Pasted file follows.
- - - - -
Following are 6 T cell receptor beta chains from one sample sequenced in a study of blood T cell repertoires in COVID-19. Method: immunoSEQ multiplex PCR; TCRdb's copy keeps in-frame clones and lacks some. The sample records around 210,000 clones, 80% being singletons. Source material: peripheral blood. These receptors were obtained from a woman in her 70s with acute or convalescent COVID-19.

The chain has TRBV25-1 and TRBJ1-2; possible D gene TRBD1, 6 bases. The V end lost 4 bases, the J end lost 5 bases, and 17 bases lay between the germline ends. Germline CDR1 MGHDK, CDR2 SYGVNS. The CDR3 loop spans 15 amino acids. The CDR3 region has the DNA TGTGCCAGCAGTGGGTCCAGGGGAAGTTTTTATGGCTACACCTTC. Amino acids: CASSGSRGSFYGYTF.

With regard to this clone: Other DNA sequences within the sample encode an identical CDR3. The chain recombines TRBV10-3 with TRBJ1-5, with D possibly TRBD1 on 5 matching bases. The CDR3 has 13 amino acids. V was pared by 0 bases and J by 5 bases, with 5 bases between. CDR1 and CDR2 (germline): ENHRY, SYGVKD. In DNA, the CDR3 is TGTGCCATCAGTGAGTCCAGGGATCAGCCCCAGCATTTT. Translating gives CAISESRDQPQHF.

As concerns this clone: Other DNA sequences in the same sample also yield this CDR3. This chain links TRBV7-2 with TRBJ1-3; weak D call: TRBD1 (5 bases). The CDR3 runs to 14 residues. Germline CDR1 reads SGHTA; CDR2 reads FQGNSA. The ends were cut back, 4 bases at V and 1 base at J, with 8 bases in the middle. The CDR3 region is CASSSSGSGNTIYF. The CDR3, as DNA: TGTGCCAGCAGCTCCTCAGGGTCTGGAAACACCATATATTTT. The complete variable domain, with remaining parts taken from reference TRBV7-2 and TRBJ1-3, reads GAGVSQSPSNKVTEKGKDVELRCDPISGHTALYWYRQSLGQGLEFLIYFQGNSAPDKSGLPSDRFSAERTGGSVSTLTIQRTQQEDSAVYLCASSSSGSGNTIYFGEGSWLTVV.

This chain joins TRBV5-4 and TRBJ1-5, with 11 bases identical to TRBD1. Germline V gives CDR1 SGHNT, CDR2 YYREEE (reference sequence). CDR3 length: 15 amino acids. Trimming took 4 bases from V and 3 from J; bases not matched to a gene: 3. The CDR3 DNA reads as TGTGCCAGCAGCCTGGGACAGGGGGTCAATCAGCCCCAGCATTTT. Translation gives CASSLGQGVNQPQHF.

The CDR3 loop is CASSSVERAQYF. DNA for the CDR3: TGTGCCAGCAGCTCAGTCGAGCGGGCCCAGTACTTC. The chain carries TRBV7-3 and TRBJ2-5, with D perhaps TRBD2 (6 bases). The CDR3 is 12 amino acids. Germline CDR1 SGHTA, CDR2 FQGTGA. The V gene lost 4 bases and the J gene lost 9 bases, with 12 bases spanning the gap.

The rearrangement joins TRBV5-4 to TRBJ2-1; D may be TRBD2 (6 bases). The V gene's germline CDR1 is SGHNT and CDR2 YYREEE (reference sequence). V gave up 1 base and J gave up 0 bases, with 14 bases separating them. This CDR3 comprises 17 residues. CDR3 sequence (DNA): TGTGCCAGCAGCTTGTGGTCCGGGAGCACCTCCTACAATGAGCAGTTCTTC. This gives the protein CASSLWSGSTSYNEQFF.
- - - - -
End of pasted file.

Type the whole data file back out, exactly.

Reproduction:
Following are 6 T cell receptor beta chains from one sample sequenced in a study of blood T cell repertoires in COVID-19. Method: immunoSEQ multiplex PCR; TCRdb's copy keeps in-frame clones and lacks some. The sample records around 210,000 clones, 80% being singletons. Source material: peripheral blood. These receptors were obtained from a woman in her 70s with acute or convalescent COVID-19.

The chain has TRBV25-1 and TRBJ1-2; possible D gene TRBD1, 6 bases. The V end lost 4 bases, the J end lost 5 bases, and 17 bases lay between the germline ends. Germline CDR1 MGHDK, CDR2 SYGVNS. The CDR3 loop spans 15 amino acids. The CDR3 region has the DNA TGTGCCAGCAGTGGGTCCAGGGGAAGTTTTTATGGCTACACCTTC. Amino acids: CASSGSRGSFYGYTF.

With regard to this clone: Other DNA sequences within the sample encode an identical CDR3. The chain recombines TRBV10-3 with TRBJ1-5, with D possibly TRBD1 on 5 matching bases. The CDR3 has 13 amino acids. V was pared by 0 bases and J by 5 bases, with 5 bases between. CDR1 and CDR2 (germline): ENHRY, SYGVKD. In DNA, the CDR3 is TGTGCCATCAGTGAGTCCAGGGATCAGCCCCAGCATTTT. Translating gives CAISESRDQPQHF.

As concerns this clone: Other DNA sequences in the same sample also yield this CDR3. This chain links TRBV7-2 with TRBJ1-3; weak D call: TRBD1 (5 bases). The CDR3 runs to 14 residues. Germline CDR1 reads SGHTA; CDR2 reads FQGNSA. The ends were cut back, 4 bases at V and 1 base at J, with 8 bases in the middle. The CDR3 region is CASSSSGSGNTIYF. The CDR3, as DNA: TGTGCCAGCAGCTCCTCAGGGTCTGGAAACACCATATATTTT. The complete variable domain, with remaining parts taken from reference TRBV7-2 and TRBJ1-3, reads GAGVSQSPSNKVTEKGKDVELRCDPISGHTALYWYRQSLGQGLEFLIYFQGNSAPDKSGLPSDRFSAERTGGSVSTLTIQRTQQEDSAVYLCASSSSGSGNTIYFGEGSWLTVV.

This chain joins TRBV5-4 and TRBJ1-5, with 11 bases identical to TRBD1. Germline V gives CDR1 SGHNT, CDR2 YYREEE (reference sequence). CDR3 length: 15 amino acids. Trimming took 4 bases from V and 3 from J; bases not matched to a gene: 3. The CDR3 DNA reads as TGTGCCAGCAGCCTGGGACAGGGGGTCAATCAGCCCCAGCATTTT. Translation gives CASSLGQGVNQPQHF.

The CDR3 loop is CASSSVERAQYF. DNA for the CDR3: TGTGCCAGCAGCTCAGTCGAGCGGGCCCAGTACTTC. The chain carries TRBV7-3 and TRBJ2-5, with D perhaps TRBD2 (6 bases). The CDR3 is 12 amino acids. Germline CDR1 SGHTA, CDR2 FQGTGA. The V gene lost 4 bases and the J gene lost 9 bases, with 12 bases spanning the gap.

The rearrangement joins TRBV5-4 to TRBJ2-1; D may be TRBD2 (6 bases). The V gene's germline CDR1 is SGHNT and CDR2 YYREEE (reference sequence). V gave up 1 base and J gave up 0 bases, with 14 bases separating them. This CDR3 comprises 17 residues. CDR3 sequence (DNA): TGTGCCAGCAGCTTGTGGTCCGGGAGCACCTCCTACAATGAGCAGTTCTTC. This gives the protein CASSLWSGSTSYNEQFF.